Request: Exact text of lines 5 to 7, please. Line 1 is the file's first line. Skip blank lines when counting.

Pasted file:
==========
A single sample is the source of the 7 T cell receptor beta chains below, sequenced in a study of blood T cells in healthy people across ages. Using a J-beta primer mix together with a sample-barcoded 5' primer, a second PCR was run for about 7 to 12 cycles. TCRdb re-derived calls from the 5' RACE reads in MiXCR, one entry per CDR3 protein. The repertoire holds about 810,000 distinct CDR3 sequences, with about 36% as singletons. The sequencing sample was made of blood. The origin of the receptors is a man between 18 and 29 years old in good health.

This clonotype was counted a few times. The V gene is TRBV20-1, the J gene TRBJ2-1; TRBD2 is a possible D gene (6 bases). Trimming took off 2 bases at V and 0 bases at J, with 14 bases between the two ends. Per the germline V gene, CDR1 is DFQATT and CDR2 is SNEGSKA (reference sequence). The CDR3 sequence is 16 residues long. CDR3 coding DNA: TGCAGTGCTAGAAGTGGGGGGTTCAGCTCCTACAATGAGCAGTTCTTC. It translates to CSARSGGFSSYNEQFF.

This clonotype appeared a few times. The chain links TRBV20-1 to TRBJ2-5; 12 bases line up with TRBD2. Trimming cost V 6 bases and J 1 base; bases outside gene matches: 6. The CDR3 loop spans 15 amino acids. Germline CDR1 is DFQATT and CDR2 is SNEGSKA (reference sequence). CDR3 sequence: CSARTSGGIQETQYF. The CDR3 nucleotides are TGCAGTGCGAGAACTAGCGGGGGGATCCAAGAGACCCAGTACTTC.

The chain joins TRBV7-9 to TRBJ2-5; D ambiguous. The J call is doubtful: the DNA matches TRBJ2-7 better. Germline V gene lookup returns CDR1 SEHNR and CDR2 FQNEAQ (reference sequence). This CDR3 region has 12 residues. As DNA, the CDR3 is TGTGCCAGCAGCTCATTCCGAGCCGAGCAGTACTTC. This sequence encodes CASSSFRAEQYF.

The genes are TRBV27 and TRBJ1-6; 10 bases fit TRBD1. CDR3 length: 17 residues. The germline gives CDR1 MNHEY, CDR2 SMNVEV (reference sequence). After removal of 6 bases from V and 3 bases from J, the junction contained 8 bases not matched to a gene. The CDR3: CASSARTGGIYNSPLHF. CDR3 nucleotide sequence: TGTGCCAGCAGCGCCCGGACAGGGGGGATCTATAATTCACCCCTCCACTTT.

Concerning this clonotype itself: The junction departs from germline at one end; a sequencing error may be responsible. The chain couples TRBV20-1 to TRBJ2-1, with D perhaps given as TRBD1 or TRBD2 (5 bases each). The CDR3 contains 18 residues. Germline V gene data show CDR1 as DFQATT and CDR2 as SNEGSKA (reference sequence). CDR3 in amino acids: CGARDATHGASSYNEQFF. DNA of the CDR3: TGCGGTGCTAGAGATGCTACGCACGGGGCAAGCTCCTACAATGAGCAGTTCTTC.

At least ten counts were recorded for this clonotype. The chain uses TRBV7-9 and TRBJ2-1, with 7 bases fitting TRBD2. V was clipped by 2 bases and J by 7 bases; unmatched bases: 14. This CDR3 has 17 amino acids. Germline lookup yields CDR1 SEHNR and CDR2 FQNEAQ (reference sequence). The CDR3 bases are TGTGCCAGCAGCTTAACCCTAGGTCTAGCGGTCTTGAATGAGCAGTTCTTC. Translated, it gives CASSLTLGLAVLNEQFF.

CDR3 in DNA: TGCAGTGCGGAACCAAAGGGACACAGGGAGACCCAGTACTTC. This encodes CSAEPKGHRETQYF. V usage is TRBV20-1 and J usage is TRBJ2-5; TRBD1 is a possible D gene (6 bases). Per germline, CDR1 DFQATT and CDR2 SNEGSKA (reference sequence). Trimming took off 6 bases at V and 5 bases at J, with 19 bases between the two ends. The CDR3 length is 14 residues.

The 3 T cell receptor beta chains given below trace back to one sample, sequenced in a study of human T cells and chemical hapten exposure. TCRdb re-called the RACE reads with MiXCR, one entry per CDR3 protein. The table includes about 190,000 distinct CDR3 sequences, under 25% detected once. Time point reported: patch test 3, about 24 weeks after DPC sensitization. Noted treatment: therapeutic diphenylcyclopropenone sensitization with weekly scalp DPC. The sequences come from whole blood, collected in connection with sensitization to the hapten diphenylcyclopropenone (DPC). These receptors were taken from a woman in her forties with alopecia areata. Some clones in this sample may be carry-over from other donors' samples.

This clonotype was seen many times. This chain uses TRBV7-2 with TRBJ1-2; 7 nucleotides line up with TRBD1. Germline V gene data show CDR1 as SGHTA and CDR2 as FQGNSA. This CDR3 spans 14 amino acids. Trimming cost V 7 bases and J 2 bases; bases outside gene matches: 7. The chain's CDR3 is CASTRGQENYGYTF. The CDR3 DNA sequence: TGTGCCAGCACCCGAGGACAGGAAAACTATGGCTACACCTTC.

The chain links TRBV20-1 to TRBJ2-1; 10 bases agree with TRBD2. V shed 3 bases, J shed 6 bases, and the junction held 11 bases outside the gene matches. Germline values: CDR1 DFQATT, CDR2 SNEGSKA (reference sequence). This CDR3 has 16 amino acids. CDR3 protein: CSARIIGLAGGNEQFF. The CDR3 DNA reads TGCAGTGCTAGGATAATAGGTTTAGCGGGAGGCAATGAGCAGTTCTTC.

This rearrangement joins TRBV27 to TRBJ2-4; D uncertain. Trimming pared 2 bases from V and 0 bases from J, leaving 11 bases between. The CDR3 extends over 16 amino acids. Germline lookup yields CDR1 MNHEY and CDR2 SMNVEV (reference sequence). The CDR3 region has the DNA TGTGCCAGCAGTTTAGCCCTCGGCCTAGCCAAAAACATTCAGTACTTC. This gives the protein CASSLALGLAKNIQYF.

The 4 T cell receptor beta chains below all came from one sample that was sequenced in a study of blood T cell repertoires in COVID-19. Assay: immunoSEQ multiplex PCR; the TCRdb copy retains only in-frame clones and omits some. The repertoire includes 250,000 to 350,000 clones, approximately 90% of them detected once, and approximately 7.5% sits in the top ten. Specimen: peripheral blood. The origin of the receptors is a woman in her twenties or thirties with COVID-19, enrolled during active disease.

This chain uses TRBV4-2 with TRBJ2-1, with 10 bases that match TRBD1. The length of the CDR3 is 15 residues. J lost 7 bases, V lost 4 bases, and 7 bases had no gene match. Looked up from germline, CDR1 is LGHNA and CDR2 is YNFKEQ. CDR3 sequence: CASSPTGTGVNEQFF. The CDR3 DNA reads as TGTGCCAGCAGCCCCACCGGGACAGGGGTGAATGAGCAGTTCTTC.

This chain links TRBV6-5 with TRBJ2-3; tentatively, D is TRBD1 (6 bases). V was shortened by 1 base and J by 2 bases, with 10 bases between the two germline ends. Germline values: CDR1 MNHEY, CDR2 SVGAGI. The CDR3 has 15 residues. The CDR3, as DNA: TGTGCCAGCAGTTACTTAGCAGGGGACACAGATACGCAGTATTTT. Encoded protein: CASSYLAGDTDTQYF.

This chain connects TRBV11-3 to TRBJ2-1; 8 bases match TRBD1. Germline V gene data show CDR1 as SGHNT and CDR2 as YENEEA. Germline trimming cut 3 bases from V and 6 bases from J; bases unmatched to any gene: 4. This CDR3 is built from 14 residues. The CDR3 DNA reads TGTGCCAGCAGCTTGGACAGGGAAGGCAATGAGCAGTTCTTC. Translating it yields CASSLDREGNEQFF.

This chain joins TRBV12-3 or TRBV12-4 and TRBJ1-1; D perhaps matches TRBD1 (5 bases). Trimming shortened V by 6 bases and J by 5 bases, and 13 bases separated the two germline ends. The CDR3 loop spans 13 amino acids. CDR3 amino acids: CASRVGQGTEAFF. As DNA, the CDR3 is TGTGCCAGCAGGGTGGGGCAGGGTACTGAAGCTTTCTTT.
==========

The genes are TRBV27 and TRBJ1-6; 10 bases fit TRBD1. CDR3 length: 17 residues. The germline gives CDR1 MNHEY, CDR2 SMNVEV (reference sequence). After removal of 6 bases from V and 3 bases from J, the junction contained 8 bases not matched to a gene. The CDR3: CASSARTGGIYNSPLHF. CDR3 nucleotide sequence: TGTGCCAGCAGCGCCCGGACAGGGGGGATCTATAATTCACCCCTCCACTTT.

Concerning this clonotype itself: The junction departs from germline at one end; a sequencing error may be responsible. The chain couples TRBV20-1 to TRBJ2-1, with D perhaps given as TRBD1 or TRBD2 (5 bases each). The CDR3 contains 18 residues. Germline V gene data show CDR1 as DFQATT and CDR2 as SNEGSKA (reference sequence). CDR3 in amino acids: CGARDATHGASSYNEQFF. DNA of the CDR3: TGCGGTGCTAGAGATGCTACGCACGGGGCAAGCTCCTACAATGAGCAGTTCTTC.

At least ten counts were recorded for this clonotype. The chain uses TRBV7-9 and TRBJ2-1, with 7 bases fitting TRBD2. V was clipped by 2 bases and J by 7 bases; unmatched bases: 14. This CDR3 has 17 amino acids. Germline lookup yields CDR1 SEHNR and CDR2 FQNEAQ (reference sequence). The CDR3 bases are TGTGCCAGCAGCTTAACCCTAGGTCTAGCGGTCTTGAATGAGCAGTTCTTC. Translated, it gives CASSLTLGLAVLNEQFF.